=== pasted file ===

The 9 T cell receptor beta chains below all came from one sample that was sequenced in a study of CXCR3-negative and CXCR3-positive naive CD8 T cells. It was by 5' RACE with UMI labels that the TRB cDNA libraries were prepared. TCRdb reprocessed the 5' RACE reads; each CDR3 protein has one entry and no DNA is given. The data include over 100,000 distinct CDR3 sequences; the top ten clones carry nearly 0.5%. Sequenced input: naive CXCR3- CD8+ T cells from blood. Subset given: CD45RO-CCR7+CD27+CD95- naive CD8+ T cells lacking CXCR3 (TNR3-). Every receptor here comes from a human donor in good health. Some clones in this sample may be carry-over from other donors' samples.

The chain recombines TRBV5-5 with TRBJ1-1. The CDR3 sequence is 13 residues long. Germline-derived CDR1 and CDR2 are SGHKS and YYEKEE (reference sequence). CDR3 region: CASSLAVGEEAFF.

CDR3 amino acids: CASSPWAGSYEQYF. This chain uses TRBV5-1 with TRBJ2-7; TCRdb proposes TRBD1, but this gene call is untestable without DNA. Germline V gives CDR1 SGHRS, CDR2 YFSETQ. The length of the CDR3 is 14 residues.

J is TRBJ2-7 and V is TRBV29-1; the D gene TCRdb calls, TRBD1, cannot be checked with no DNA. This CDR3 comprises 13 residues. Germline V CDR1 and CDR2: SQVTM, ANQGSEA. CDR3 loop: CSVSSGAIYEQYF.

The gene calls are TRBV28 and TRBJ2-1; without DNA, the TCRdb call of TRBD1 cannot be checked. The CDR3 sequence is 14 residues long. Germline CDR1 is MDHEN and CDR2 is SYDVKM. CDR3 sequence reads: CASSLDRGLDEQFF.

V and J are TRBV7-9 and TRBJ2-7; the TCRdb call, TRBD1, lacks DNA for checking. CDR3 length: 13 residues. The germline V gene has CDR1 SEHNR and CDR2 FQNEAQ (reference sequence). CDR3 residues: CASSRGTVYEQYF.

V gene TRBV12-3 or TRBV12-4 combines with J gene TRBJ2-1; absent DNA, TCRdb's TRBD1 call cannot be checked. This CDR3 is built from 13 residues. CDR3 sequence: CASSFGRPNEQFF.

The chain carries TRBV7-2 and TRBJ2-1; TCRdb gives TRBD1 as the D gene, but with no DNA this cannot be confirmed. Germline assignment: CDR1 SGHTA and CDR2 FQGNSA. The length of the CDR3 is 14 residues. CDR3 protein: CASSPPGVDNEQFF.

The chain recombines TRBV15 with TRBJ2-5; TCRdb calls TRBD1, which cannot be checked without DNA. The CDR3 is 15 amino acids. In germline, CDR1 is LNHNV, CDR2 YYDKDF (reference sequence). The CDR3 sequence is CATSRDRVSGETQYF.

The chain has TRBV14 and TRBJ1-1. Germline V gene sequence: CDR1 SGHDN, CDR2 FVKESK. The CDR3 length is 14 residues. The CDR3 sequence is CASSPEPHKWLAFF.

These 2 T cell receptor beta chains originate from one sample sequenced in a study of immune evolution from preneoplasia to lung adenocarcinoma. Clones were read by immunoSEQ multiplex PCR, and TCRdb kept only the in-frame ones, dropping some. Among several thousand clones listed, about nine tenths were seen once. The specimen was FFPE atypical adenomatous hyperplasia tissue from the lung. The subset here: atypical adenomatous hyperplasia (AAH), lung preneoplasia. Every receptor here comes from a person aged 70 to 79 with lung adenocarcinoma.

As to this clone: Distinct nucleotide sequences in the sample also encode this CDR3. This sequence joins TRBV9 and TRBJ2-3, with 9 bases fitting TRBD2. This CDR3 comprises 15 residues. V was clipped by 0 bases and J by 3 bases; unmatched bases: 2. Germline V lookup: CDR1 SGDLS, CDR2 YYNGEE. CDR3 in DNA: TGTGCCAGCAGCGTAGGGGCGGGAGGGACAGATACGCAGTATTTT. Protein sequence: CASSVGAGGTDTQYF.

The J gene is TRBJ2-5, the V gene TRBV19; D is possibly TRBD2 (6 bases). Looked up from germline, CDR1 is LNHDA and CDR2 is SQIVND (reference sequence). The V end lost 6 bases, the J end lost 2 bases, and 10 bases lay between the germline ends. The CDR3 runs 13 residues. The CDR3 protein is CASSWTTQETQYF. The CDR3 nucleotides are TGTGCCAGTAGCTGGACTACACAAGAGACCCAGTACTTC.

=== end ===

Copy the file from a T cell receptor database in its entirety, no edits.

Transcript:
The 9 T cell receptor beta chains below all came from one sample that was sequenced in a study of CXCR3-negative and CXCR3-positive naive CD8 T cells. It was by 5' RACE with UMI labels that the TRB cDNA libraries were prepared. TCRdb reprocessed the 5' RACE reads; each CDR3 protein has one entry and no DNA is given. The data include over 100,000 distinct CDR3 sequences; the top ten clones carry nearly 0.5%. Sequenced input: naive CXCR3- CD8+ T cells from blood. Subset given: CD45RO-CCR7+CD27+CD95- naive CD8+ T cells lacking CXCR3 (TNR3-). Every receptor here comes from a human donor in good health. Some clones in this sample may be carry-over from other donors' samples.

The chain recombines TRBV5-5 with TRBJ1-1. The CDR3 sequence is 13 residues long. Germline-derived CDR1 and CDR2 are SGHKS and YYEKEE (reference sequence). CDR3 region: CASSLAVGEEAFF.

CDR3 amino acids: CASSPWAGSYEQYF. This chain uses TRBV5-1 with TRBJ2-7; TCRdb proposes TRBD1, but this gene call is untestable without DNA. Germline V gives CDR1 SGHRS, CDR2 YFSETQ. The length of the CDR3 is 14 residues.

J is TRBJ2-7 and V is TRBV29-1; the D gene TCRdb calls, TRBD1, cannot be checked with no DNA. This CDR3 comprises 13 residues. Germline V CDR1 and CDR2: SQVTM, ANQGSEA. CDR3 loop: CSVSSGAIYEQYF.

The gene calls are TRBV28 and TRBJ2-1; without DNA, the TCRdb call of TRBD1 cannot be checked. The CDR3 sequence is 14 residues long. Germline CDR1 is MDHEN and CDR2 is SYDVKM. CDR3 sequence reads: CASSLDRGLDEQFF.

V and J are TRBV7-9 and TRBJ2-7; the TCRdb call, TRBD1, lacks DNA for checking. CDR3 length: 13 residues. The germline V gene has CDR1 SEHNR and CDR2 FQNEAQ (reference sequence). CDR3 residues: CASSRGTVYEQYF.

V gene TRBV12-3 or TRBV12-4 combines with J gene TRBJ2-1; absent DNA, TCRdb's TRBD1 call cannot be checked. This CDR3 is built from 13 residues. CDR3 sequence: CASSFGRPNEQFF.

The chain carries TRBV7-2 and TRBJ2-1; TCRdb gives TRBD1 as the D gene, but with no DNA this cannot be confirmed. Germline assignment: CDR1 SGHTA and CDR2 FQGNSA. The length of the CDR3 is 14 residues. CDR3 protein: CASSPPGVDNEQFF.

The chain recombines TRBV15 with TRBJ2-5; TCRdb calls TRBD1, which cannot be checked without DNA. The CDR3 is 15 amino acids. In germline, CDR1 is LNHNV, CDR2 YYDKDF (reference sequence). The CDR3 sequence is CATSRDRVSGETQYF.

The chain has TRBV14 and TRBJ1-1. Germline V gene sequence: CDR1 SGHDN, CDR2 FVKESK. The CDR3 length is 14 residues. The CDR3 sequence is CASSPEPHKWLAFF.

These 2 T cell receptor beta chains originate from one sample sequenced in a study of immune evolution from preneoplasia to lung adenocarcinoma. Clones were read by immunoSEQ multiplex PCR, and TCRdb kept only the in-frame ones, dropping some. Among several thousand clones listed, about nine tenths were seen once. The specimen was FFPE atypical adenomatous hyperplasia tissue from the lung. The subset here: atypical adenomatous hyperplasia (AAH), lung preneoplasia. Every receptor here comes from a person aged 70 to 79 with lung adenocarcinoma.

As to this clone: Distinct nucleotide sequences in the sample also encode this CDR3. This sequence joins TRBV9 and TRBJ2-3, with 9 bases fitting TRBD2. This CDR3 comprises 15 residues. V was clipped by 0 bases and J by 3 bases; unmatched bases: 2. Germline V lookup: CDR1 SGDLS, CDR2 YYNGEE. CDR3 in DNA: TGTGCCAGCAGCGTAGGGGCGGGAGGGACAGATACGCAGTATTTT. Protein sequence: CASSVGAGGTDTQYF.

The J gene is TRBJ2-5, the V gene TRBV19; D is possibly TRBD2 (6 bases). Looked up from germline, CDR1 is LNHDA and CDR2 is SQIVND (reference sequence). The V end lost 6 bases, the J end lost 2 bases, and 10 bases lay between the germline ends. The CDR3 runs 13 residues. The CDR3 protein is CASSWTTQETQYF. The CDR3 nucleotides are TGTGCCAGTAGCTGGACTACACAAGAGACCCAGTACTTC.